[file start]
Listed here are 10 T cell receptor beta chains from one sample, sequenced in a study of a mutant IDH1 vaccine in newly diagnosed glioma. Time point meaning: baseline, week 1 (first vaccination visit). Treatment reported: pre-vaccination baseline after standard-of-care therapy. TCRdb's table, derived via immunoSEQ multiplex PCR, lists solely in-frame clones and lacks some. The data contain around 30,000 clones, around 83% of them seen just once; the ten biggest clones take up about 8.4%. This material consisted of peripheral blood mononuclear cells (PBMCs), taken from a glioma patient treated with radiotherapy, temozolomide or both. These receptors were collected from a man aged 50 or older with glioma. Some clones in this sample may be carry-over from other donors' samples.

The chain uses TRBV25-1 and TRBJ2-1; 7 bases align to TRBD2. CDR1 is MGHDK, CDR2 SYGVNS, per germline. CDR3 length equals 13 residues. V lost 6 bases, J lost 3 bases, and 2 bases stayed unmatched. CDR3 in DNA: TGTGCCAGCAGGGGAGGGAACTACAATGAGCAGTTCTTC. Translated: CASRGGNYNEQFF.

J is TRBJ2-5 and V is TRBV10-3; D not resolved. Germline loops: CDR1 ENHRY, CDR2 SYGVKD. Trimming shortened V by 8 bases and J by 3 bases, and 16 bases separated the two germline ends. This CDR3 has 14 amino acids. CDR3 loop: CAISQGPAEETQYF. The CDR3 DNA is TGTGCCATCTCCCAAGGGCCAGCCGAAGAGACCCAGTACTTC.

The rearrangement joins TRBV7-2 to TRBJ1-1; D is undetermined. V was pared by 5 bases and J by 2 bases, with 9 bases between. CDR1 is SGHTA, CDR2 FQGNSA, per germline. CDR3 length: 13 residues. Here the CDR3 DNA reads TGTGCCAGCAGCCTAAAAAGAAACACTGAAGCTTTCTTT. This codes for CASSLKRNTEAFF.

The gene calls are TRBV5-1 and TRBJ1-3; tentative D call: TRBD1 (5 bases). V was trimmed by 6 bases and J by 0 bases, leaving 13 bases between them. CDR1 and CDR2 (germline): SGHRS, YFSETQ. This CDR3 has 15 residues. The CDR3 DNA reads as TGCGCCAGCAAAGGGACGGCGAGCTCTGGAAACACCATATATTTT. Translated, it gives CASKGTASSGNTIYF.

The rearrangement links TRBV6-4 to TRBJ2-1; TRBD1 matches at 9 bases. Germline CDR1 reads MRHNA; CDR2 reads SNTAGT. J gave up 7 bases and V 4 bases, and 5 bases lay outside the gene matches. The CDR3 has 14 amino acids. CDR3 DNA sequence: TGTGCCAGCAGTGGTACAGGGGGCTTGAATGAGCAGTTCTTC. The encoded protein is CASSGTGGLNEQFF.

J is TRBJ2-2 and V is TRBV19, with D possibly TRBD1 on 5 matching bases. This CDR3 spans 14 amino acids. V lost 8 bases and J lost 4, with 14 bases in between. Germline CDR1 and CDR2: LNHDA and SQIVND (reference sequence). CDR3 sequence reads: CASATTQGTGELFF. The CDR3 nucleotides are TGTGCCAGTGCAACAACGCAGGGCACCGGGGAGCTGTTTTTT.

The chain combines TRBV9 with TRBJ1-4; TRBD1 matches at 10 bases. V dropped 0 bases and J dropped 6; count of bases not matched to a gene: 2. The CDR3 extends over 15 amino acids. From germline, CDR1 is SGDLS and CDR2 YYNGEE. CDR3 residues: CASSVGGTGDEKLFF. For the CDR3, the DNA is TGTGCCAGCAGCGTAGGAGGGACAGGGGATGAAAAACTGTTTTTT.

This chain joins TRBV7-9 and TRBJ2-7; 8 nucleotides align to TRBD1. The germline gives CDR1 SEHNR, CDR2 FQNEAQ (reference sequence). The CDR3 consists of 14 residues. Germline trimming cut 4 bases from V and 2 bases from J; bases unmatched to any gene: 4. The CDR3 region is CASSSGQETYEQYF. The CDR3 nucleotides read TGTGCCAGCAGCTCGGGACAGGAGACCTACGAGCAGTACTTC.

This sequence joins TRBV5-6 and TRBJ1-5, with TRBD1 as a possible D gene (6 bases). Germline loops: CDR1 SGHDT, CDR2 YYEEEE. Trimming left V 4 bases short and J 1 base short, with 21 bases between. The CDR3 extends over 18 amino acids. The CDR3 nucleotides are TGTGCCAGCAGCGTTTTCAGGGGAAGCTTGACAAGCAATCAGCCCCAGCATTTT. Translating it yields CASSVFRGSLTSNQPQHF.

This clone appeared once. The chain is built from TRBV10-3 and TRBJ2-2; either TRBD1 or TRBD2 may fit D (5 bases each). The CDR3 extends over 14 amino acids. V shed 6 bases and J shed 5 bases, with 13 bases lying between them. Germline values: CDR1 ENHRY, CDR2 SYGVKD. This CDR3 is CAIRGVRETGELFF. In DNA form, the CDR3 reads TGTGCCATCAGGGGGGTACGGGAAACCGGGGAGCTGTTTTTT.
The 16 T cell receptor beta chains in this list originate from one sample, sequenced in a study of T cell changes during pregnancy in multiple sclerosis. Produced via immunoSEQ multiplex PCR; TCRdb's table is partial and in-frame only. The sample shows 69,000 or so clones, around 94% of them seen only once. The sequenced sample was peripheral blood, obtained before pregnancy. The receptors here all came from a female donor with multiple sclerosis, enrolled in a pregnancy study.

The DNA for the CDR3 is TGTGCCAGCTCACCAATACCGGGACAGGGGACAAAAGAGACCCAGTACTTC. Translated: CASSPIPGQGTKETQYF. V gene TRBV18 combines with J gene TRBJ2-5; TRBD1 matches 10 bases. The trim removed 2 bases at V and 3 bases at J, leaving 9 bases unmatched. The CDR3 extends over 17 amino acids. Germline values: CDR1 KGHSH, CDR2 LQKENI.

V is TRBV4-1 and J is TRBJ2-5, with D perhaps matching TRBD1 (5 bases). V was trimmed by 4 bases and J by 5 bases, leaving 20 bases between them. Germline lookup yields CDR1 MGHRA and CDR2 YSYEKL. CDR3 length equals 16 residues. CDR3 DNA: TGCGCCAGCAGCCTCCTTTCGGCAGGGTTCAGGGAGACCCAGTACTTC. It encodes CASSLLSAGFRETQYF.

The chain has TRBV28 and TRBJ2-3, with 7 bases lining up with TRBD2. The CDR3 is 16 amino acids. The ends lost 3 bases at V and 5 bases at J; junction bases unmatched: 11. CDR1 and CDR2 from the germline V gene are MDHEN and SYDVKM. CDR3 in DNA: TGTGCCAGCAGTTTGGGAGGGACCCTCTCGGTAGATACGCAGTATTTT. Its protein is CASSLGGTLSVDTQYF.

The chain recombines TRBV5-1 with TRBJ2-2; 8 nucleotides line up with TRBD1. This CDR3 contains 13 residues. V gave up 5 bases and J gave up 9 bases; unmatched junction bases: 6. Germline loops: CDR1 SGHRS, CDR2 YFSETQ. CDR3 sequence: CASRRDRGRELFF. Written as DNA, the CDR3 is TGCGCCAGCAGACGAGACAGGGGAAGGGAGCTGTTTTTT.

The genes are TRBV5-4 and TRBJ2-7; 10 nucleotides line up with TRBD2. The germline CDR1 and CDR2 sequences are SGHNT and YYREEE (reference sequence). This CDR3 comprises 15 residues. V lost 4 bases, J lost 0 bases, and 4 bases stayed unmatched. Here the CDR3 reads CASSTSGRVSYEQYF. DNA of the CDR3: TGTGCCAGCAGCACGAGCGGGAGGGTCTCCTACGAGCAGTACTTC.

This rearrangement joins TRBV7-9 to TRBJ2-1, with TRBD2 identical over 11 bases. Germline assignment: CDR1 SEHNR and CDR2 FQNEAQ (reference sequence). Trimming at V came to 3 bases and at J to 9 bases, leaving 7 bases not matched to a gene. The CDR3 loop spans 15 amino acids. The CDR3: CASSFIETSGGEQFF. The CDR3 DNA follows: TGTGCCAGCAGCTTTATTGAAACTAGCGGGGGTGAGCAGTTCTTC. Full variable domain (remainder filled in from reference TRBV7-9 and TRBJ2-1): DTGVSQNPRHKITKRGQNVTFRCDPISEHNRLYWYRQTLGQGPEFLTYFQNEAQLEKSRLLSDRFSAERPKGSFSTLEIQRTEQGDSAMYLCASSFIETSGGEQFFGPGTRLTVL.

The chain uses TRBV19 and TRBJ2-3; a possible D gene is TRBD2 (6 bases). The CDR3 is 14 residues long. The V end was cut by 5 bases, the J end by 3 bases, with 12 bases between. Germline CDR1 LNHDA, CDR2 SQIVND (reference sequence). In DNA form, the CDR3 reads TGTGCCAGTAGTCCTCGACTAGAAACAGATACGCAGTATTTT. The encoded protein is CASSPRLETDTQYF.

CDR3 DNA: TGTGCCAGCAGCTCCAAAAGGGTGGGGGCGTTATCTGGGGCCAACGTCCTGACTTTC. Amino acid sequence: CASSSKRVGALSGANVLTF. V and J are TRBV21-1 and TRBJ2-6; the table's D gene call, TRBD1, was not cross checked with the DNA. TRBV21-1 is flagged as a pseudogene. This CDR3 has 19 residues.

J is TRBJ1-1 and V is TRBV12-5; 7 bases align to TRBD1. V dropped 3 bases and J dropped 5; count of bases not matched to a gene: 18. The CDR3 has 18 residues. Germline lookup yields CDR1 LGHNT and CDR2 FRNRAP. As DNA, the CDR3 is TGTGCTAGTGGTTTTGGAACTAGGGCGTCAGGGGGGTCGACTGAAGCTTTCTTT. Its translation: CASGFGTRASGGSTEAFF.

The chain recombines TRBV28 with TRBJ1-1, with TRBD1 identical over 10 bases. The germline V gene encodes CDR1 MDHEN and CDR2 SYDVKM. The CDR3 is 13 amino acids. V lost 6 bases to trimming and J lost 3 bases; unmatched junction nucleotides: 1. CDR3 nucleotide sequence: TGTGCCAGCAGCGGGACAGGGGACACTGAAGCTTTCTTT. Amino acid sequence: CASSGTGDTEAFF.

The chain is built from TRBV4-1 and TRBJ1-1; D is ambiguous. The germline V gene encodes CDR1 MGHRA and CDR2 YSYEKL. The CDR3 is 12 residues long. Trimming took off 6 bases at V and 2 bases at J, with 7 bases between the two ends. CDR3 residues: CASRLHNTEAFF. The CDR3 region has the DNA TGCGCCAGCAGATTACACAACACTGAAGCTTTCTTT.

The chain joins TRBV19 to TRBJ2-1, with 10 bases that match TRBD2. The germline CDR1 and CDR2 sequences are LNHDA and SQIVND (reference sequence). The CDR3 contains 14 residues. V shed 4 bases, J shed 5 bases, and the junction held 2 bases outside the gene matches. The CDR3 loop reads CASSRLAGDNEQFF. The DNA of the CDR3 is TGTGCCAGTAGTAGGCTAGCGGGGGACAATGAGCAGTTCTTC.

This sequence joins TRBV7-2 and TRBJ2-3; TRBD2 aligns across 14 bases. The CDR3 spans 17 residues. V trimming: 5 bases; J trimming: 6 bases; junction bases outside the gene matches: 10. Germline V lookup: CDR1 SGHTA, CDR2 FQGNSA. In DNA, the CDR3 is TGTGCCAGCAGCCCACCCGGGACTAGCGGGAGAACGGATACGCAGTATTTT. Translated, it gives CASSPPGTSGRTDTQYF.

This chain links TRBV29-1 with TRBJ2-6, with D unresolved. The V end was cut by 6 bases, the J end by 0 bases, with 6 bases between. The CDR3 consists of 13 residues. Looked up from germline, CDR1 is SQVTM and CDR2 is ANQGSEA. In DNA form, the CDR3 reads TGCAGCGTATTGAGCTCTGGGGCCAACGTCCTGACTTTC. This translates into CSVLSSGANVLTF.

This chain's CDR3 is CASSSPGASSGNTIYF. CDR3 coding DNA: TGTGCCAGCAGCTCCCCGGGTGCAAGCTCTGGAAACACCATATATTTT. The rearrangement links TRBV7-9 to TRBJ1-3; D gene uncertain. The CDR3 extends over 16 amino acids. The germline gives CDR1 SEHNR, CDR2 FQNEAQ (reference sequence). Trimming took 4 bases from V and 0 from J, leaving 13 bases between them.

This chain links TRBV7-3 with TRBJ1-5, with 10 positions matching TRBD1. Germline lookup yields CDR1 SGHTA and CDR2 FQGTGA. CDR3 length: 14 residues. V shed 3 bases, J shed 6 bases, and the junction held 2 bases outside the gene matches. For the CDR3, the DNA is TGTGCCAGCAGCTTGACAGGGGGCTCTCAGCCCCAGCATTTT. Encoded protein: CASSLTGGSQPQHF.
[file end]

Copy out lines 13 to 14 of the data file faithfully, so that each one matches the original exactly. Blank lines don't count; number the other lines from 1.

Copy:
The DNA for the CDR3 is TGTGCCAGCTCACCAATACCGGGACAGGGGACAAAAGAGACCCAGTACTTC. Translated: CASSPIPGQGTKETQYF. V gene TRBV18 combines with J gene TRBJ2-5; TRBD1 matches 10 bases. The trim removed 2 bases at V and 3 bases at J, leaving 9 bases unmatched. The CDR3 extends over 17 amino acids. Germline values: CDR1 KGHSH, CDR2 LQKENI.

V is TRBV4-1 and J is TRBJ2-5, with D perhaps matching TRBD1 (5 bases). V was trimmed by 4 bases and J by 5 bases, leaving 20 bases between them. Germline lookup yields CDR1 MGHRA and CDR2 YSYEKL. CDR3 length equals 16 residues. CDR3 DNA: TGCGCCAGCAGCCTCCTTTCGGCAGGGTTCAGGGAGACCCAGTACTTC. It encodes CASSLLSAGFRETQYF.